Kasmyn Murfet studied nursing because she was drawn to the flexibility and variety of the job, but she still never expected it to take her into the outback heart of Australia.

Kasmyn, 24 from Launceston, graduated from the University of Tasmania with a Bachelor of Nursing in 2021, topping off her degree with a two-week work placement with the Royal Flying Doctor Service at Port Augusta, South Australia.

Not only was it a valuable learning experience from a medical perspective, but it also gave Kasmyn a new appreciation for the human side of her work and highlighted the importance of empathy.

“In a hospital setting, patients come in and the focus is heavily on the diagnosis, treatment, managing the disease and so on,” Kasmyn said.

“But when you’re picking people up in these remote locations, flying them to a hospital eight hours drive from home and they can’t take any family with them, you tend to think more about their lives, where they’ve come from, you see them more as a whole person.”

Kasmyn took a three-year study break after finishing grade 12, spending her time travelling and performing as a professional dancer around Australia and overseas.

Still with a desire to travel, she decided nursing would not just be a rewarding career, but would also give her the transferrable skills she needed to find work just about anywhere.

Launceston Bachelor of Nursing graduate Kasmyn Murfet

“Nursing is so flexible and there are so many different specialisations that if you find you’re not happy doing the job in one particular environment, you can do it in a different one.”

Having lived in Launceston her whole life, Kasmyn was thrilled to be able to study her degree in her home city and said the nursing school at Launceston’s Newnham campus was excellent.

Thanks to the COVID-19 pandemic, new nursing graduates are entering a workforce and a clinical environment that is quite different from previous years. But Kasmyn says she and her fellow graduates have been well prepared for the realities of this “new normal.”

“COVID has been part of our course since 2020, really. We’ve just always had to wear PPE and practice using it, I had to wear a mask every day of every placement and swabbed people routinely when they came in, so it’s been pretty much built into our degree.

If anything, watching the pandemic unfold has made me even more determined to follow this career path. I’ve seen firsthand the impact it has had on people’s health and I’m glad I now have the skills to contribute and help.

Kasmyn’s two-week placement with the RFDS further reinforced her dedication to nursing and how particularly valuable those skills are in regional and remote areas.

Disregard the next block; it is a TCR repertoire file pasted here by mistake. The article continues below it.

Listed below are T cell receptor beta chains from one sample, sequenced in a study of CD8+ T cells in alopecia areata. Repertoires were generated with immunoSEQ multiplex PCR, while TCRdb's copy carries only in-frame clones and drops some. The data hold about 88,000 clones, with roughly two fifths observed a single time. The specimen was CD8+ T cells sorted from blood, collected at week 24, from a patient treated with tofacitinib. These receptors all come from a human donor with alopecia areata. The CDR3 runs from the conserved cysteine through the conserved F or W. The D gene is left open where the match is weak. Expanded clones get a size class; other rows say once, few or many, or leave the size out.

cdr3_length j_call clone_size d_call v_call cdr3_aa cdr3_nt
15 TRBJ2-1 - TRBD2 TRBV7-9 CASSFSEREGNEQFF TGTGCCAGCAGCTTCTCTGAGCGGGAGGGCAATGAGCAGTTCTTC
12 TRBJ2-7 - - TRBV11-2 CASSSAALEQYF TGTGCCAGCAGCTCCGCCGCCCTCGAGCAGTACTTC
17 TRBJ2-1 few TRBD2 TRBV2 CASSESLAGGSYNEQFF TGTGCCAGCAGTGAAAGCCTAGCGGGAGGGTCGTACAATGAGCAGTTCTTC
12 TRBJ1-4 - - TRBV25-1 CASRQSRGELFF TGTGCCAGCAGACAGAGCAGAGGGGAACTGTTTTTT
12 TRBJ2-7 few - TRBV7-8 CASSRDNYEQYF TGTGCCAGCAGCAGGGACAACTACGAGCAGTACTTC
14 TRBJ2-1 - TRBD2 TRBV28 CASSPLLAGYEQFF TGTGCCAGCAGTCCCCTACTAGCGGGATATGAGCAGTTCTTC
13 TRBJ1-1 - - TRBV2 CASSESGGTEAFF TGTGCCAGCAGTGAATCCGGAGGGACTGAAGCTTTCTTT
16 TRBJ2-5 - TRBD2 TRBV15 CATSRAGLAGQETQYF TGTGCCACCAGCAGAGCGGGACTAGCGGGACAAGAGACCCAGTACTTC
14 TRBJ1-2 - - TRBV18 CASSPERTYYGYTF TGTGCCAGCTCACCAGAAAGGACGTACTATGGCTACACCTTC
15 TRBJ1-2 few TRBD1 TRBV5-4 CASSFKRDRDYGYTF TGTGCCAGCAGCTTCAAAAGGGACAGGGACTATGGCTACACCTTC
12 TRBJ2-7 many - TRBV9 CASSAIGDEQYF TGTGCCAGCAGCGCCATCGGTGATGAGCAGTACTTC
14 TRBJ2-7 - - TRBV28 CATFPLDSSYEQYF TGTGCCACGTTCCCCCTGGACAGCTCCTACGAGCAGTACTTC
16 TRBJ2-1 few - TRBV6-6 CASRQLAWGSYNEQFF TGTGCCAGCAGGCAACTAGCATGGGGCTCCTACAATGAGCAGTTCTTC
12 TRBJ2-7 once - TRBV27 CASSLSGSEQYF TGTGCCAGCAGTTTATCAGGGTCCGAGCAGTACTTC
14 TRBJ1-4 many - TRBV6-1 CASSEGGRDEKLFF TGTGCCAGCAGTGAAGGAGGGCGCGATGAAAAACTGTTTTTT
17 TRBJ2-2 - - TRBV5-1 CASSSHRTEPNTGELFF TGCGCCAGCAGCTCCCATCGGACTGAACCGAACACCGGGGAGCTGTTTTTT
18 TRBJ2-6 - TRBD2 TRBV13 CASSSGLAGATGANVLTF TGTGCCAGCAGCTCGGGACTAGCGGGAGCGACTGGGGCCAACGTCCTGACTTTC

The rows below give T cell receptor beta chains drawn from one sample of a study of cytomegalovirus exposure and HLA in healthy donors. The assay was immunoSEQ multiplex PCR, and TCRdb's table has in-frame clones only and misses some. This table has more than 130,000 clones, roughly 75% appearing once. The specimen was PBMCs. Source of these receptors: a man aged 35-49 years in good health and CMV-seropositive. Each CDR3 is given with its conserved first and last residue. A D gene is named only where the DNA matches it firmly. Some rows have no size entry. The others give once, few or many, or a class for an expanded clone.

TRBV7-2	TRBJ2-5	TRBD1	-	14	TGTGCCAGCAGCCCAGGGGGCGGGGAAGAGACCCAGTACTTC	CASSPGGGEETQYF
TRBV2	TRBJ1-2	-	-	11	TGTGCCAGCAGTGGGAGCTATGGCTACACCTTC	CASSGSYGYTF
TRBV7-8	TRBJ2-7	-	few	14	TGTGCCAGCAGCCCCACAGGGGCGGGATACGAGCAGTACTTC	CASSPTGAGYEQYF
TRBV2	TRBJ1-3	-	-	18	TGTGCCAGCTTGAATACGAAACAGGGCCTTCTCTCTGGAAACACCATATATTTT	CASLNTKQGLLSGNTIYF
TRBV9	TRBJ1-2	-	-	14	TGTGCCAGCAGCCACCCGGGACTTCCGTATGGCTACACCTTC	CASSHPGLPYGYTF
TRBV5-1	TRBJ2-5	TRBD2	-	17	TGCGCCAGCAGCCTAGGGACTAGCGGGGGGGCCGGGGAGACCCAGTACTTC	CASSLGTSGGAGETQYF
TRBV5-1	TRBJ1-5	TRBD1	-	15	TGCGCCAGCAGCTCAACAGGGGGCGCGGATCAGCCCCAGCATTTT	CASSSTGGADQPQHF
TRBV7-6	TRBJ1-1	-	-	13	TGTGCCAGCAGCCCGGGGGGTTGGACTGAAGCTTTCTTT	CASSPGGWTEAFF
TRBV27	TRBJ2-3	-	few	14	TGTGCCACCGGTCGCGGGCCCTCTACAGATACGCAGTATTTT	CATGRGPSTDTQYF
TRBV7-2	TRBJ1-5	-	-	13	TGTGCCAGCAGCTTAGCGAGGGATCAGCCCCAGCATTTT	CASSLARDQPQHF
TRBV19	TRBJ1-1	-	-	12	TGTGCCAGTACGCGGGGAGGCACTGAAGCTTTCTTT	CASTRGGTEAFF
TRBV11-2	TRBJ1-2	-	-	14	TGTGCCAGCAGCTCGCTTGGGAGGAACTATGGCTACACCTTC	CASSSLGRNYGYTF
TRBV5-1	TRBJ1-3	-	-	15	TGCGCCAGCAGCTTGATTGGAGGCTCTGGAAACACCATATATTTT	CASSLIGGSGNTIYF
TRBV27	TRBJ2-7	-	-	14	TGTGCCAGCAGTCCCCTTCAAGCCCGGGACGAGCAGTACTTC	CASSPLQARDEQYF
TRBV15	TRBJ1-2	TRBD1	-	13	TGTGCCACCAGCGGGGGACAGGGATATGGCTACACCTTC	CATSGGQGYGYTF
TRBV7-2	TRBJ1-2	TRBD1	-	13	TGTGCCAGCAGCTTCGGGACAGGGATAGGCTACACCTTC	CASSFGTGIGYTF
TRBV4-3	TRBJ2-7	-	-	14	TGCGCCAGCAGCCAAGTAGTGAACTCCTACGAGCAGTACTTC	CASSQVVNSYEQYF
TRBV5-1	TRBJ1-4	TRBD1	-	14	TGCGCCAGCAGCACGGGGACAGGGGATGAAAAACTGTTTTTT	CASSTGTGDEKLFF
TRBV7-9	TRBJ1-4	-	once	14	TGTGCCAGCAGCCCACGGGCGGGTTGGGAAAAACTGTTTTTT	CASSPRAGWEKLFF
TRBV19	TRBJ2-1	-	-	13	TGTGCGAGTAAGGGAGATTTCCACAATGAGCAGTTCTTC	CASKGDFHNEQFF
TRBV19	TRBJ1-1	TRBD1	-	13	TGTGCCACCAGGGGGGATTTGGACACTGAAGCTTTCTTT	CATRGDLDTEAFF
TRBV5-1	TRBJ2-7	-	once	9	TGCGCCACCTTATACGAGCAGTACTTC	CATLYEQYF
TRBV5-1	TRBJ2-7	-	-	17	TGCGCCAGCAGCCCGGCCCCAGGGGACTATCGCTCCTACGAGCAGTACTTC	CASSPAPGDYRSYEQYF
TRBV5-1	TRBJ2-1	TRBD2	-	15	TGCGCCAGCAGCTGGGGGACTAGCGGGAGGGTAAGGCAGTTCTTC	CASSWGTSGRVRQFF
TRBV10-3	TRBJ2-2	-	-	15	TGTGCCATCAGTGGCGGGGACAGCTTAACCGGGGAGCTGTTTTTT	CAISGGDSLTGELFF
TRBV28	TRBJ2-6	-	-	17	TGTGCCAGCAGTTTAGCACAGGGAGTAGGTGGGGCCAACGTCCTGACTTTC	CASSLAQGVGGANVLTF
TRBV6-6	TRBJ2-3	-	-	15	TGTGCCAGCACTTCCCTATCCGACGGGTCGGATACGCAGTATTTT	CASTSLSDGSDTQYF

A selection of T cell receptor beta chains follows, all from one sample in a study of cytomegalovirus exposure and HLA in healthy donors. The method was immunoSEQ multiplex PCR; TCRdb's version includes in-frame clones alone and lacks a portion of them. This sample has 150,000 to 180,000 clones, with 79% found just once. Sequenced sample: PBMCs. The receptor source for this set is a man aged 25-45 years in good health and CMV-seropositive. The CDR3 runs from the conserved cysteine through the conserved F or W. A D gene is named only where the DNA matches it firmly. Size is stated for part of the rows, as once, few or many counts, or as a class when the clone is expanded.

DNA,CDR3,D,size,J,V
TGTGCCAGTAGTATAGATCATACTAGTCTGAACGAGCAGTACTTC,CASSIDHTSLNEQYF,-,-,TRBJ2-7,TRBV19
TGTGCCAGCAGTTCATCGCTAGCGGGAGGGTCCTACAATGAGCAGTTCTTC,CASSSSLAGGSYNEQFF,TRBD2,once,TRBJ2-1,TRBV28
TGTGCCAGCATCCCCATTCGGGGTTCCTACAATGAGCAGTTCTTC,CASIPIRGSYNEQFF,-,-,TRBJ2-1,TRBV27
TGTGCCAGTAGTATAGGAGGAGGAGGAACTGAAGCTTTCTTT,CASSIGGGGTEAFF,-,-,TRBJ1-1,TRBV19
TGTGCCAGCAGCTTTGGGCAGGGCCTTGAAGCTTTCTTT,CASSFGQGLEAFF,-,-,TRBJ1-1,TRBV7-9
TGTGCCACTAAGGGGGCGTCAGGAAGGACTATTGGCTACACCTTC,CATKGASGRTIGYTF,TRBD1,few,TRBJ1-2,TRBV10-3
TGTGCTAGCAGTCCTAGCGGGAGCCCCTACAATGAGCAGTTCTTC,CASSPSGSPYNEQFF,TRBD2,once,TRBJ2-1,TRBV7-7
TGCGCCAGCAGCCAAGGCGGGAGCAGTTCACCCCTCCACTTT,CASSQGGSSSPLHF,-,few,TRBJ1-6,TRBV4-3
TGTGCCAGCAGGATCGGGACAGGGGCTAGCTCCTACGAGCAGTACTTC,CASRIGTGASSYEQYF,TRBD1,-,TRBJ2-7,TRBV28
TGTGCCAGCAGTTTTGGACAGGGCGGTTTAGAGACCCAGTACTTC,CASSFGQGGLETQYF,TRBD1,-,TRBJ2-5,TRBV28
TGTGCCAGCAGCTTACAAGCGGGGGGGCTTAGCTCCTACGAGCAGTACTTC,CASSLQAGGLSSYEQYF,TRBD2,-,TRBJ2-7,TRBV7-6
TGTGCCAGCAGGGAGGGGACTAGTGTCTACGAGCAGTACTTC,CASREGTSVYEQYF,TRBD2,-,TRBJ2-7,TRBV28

Kasmyn Murfet at her post aboard the Royal Flying Doctor Service aircraft in South Australia.

“We were based at Port Augusta, a good few hours out of Adelaide, and covered pretty much all of South Australia from the Nullarbor near Western Australia, to the NSW border, and to Oodnadatta near the border with the Northern Territory. And many of those communities would be a six-hour drive or more from the nearest doctor or GP clinic.

“We did an average of five pickups a day and nearly every time involved transporting them back to Adelaide. Most commonly they would be things like heart attacks, elderly people having a fall at home, things of that nature.

“Other days we would run primary health care clinics, where we would fly to a remote community or a cattle station and do a whole day health clinic for the area.

“You would book in maybe six appointments for the day so people could have check-ups, get scripts renewed, that sort of thing. And it might be a few months before that community would see you again.

“So it really made me acutely aware of how important these services are for people in those areas.”

Commencing full time work at the Launceston General Hospital at the start of 2022, Kasmyn said she hoped to do more work in smaller or remote communities, rather than big cities.

Rural community nursing is where you really get to know the people, work in their home environment, and that’s the part of my job I really like. They’re not just numbers, you get to know them and work alongside them.

“The RFDS showed me there is so much to see in Australia and when you’re in that community/rural setting, you're so much more aware of the difference you are making in people’s lives, and I love that.”

Find out where studying nursing at the University of Tasmania can take you.